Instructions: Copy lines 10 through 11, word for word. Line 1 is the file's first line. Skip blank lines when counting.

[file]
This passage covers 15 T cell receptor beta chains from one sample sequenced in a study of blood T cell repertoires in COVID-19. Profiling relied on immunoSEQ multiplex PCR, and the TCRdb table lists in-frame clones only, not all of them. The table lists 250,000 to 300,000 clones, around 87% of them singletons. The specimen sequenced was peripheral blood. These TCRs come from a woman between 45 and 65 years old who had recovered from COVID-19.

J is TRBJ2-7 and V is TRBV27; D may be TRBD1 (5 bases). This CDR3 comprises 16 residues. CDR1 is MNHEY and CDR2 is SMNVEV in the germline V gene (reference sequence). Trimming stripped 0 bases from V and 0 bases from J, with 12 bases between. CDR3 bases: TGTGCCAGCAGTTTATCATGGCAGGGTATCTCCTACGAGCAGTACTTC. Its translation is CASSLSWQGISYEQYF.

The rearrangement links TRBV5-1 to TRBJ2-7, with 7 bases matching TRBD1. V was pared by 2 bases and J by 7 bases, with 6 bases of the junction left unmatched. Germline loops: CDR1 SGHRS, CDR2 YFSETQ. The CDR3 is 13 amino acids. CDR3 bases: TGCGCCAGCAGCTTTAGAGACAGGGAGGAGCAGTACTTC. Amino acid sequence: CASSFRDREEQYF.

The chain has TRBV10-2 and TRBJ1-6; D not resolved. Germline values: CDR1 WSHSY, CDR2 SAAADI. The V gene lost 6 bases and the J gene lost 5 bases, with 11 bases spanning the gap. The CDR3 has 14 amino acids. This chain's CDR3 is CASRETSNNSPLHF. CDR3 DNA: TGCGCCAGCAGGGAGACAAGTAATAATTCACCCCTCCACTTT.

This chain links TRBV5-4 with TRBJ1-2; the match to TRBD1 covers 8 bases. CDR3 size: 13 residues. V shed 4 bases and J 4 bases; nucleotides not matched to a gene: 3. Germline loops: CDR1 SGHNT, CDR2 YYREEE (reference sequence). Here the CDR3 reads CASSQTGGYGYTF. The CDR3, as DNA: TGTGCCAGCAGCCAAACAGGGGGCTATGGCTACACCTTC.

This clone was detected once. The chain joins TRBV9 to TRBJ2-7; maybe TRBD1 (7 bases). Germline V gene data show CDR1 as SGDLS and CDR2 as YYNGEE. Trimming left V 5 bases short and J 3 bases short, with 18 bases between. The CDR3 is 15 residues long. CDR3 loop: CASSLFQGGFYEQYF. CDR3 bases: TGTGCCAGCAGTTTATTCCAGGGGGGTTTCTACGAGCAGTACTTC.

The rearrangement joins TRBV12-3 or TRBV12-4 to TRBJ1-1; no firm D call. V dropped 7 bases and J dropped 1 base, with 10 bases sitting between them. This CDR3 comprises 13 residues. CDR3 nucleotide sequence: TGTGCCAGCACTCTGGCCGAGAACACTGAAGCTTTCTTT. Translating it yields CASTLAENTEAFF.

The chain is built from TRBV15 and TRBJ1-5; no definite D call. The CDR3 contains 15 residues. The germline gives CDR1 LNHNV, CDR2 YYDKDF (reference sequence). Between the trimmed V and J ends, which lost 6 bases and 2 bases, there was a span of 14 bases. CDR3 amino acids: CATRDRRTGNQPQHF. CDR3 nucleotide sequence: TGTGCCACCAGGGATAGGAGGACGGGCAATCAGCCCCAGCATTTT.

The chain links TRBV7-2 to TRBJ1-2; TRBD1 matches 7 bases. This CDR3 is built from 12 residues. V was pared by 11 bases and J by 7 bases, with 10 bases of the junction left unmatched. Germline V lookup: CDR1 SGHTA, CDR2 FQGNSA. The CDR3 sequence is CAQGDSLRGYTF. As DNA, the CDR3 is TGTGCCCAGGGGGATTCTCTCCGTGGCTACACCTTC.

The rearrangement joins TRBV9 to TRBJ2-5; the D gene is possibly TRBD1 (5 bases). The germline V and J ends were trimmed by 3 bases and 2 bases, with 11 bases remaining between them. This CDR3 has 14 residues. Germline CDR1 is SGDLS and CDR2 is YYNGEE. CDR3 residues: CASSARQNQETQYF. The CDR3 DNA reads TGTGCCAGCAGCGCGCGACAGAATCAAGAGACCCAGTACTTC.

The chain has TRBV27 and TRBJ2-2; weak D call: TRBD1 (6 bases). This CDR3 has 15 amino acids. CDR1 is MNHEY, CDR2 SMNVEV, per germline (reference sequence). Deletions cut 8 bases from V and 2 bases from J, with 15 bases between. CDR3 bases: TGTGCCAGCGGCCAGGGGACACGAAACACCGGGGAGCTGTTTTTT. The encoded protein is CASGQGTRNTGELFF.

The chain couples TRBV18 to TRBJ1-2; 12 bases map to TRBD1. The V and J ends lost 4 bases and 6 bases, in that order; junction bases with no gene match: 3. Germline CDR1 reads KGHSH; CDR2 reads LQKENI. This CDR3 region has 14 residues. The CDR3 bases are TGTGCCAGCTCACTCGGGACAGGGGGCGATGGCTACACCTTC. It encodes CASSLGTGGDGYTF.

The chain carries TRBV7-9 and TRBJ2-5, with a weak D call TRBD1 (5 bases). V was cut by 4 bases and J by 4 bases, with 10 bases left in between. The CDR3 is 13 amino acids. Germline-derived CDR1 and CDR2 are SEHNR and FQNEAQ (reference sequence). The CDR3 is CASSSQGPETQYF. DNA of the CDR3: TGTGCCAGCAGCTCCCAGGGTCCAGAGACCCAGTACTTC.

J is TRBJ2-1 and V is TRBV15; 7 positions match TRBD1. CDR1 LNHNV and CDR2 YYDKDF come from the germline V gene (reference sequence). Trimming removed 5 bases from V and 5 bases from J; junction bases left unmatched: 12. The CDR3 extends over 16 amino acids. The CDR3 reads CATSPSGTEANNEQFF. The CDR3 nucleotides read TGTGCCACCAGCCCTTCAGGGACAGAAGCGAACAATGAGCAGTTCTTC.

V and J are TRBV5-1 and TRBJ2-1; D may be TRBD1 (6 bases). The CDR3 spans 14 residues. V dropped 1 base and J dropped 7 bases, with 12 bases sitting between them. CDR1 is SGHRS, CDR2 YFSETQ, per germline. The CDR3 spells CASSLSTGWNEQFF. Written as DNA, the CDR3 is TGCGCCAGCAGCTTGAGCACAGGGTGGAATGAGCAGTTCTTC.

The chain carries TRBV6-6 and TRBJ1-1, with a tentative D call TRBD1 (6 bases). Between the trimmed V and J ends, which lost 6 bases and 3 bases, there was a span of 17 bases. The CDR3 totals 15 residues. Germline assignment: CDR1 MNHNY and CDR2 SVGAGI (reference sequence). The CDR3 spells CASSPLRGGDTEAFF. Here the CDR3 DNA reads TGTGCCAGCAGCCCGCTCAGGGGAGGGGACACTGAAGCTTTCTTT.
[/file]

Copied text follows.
The rearrangement joins TRBV9 to TRBJ2-5; the D gene is possibly TRBD1 (5 bases). The germline V and J ends were trimmed by 3 bases and 2 bases, with 11 bases remaining between them. This CDR3 has 14 residues. Germline CDR1 is SGDLS and CDR2 is YYNGEE. CDR3 residues: CASSARQNQETQYF. The CDR3 DNA reads TGTGCCAGCAGCGCGCGACAGAATCAAGAGACCCAGTACTTC.

The chain has TRBV27 and TRBJ2-2; weak D call: TRBD1 (6 bases). This CDR3 has 15 amino acids. CDR1 is MNHEY, CDR2 SMNVEV, per germline (reference sequence). Deletions cut 8 bases from V and 2 bases from J, with 15 bases between. CDR3 bases: TGTGCCAGCGGCCAGGGGACACGAAACACCGGGGAGCTGTTTTTT. The encoded protein is CASGQGTRNTGELFF.